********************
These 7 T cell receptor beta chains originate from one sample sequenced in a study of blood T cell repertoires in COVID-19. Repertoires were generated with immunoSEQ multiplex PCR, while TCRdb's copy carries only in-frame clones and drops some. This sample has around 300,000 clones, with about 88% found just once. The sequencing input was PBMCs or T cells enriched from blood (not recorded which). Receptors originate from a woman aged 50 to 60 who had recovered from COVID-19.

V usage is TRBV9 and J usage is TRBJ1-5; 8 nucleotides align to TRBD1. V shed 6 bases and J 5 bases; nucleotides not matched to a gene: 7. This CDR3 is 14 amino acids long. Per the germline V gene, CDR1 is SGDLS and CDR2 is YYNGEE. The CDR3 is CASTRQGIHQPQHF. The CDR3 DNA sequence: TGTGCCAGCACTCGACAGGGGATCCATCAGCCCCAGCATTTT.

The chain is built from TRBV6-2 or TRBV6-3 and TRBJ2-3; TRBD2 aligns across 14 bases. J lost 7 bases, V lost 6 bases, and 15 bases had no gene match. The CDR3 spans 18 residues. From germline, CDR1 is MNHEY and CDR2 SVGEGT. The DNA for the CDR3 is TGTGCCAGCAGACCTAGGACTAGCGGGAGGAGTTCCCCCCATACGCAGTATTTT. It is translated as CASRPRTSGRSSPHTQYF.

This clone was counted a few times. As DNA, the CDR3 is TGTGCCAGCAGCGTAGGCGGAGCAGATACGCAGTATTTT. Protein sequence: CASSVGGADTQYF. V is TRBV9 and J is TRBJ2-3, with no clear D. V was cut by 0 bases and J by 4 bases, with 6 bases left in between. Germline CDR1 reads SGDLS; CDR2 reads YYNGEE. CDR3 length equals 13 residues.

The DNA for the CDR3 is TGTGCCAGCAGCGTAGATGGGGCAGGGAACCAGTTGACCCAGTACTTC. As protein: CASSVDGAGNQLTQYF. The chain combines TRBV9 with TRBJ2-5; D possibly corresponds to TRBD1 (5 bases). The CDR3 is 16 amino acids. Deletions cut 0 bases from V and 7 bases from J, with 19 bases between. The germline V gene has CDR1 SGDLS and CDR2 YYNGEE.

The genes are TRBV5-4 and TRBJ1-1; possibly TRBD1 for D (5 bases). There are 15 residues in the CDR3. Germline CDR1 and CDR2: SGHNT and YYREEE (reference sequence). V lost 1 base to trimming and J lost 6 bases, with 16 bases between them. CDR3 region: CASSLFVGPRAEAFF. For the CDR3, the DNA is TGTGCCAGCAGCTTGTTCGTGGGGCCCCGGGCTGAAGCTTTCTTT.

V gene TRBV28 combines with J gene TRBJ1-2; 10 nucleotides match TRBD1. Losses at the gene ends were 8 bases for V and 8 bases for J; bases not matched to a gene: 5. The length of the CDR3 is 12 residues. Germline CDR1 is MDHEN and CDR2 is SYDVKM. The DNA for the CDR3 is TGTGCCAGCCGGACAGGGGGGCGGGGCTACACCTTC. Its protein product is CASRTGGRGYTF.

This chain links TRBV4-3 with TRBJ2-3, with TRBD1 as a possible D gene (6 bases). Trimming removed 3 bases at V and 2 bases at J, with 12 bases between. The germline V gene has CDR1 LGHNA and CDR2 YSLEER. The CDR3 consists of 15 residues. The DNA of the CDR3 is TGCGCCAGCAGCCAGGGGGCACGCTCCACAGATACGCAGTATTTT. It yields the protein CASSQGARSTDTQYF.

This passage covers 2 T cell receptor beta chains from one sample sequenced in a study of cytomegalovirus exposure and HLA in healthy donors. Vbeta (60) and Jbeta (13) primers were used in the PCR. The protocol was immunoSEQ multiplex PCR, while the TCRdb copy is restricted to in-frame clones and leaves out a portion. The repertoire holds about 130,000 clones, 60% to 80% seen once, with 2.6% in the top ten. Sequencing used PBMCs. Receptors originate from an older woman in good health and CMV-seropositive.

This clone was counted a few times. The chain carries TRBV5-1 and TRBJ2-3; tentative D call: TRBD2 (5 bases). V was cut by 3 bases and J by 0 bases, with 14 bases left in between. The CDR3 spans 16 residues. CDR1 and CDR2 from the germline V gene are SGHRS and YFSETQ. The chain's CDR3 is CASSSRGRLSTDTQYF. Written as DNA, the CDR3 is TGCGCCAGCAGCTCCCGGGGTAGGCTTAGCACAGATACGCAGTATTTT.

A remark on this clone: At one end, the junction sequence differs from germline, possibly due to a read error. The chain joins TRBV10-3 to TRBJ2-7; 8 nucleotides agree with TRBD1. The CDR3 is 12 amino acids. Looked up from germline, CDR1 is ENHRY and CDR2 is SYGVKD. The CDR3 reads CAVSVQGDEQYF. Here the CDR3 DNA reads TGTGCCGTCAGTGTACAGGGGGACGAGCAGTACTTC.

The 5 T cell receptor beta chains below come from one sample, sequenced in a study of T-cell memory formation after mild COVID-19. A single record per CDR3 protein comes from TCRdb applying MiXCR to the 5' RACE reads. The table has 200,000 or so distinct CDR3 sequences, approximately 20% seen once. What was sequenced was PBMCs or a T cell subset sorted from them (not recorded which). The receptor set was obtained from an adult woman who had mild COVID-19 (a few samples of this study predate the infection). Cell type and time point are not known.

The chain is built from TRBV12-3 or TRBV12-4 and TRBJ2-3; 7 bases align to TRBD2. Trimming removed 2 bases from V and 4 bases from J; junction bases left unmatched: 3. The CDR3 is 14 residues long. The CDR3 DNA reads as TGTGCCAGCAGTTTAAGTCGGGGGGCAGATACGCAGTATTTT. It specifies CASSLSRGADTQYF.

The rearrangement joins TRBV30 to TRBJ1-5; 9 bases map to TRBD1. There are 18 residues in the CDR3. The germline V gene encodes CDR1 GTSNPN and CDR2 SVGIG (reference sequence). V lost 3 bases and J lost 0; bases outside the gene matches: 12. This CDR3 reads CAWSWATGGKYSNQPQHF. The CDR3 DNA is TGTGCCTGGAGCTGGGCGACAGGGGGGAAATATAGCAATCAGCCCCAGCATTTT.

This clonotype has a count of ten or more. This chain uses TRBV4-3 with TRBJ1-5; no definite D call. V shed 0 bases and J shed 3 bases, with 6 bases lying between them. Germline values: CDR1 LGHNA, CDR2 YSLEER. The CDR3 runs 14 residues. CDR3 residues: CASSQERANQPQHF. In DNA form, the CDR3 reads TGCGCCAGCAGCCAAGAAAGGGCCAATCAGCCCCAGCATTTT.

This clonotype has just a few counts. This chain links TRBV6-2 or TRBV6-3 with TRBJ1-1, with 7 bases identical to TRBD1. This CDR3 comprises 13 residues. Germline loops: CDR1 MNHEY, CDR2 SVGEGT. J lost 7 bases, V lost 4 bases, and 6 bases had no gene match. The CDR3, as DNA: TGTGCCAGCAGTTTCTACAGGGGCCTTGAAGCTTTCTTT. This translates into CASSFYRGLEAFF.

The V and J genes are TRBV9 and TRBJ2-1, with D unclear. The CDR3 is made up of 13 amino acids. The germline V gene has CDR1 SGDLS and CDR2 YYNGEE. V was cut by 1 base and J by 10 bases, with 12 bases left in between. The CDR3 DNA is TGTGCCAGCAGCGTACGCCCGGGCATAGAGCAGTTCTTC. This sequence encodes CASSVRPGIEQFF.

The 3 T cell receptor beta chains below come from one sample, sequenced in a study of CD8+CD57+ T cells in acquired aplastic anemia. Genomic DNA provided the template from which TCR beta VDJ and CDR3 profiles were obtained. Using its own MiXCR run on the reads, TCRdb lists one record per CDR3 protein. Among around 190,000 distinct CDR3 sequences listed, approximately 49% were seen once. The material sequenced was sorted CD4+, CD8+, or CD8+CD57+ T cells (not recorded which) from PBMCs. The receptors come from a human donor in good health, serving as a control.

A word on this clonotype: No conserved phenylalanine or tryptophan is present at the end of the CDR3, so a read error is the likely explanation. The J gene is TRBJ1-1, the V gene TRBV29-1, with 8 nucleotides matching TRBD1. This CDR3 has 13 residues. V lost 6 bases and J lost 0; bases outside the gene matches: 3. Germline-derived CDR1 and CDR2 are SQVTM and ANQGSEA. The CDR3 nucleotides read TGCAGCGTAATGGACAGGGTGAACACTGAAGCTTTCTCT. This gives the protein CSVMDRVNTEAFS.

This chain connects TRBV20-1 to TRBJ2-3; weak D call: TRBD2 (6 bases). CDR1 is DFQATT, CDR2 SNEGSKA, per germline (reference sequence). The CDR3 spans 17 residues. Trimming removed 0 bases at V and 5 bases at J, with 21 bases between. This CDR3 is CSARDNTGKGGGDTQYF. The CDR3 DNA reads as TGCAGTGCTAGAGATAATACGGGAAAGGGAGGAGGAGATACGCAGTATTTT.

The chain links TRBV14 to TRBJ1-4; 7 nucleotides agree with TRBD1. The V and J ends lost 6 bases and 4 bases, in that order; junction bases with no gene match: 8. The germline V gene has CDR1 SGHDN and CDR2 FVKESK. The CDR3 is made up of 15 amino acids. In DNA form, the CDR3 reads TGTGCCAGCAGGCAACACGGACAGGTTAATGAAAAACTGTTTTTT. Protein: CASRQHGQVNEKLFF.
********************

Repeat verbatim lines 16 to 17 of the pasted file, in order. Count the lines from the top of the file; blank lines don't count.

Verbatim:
This clonotype has just a few counts. This chain links TRBV6-2 or TRBV6-3 with TRBJ1-1, with 7 bases identical to TRBD1. This CDR3 comprises 13 residues. Germline loops: CDR1 MNHEY, CDR2 SVGEGT. J lost 7 bases, V lost 4 bases, and 6 bases had no gene match. The CDR3, as DNA: TGTGCCAGCAGTTTCTACAGGGGCCTTGAAGCTTTCTTT. This translates into CASSFYRGLEAFF.

The V and J genes are TRBV9 and TRBJ2-1, with D unclear. The CDR3 is made up of 13 amino acids. The germline V gene has CDR1 SGDLS and CDR2 YYNGEE. V was cut by 1 base and J by 10 bases, with 12 bases left in between. The CDR3 DNA is TGTGCCAGCAGCGTACGCCCGGGCATAGAGCAGTTCTTC. This sequence encodes CASSVRPGIEQFF.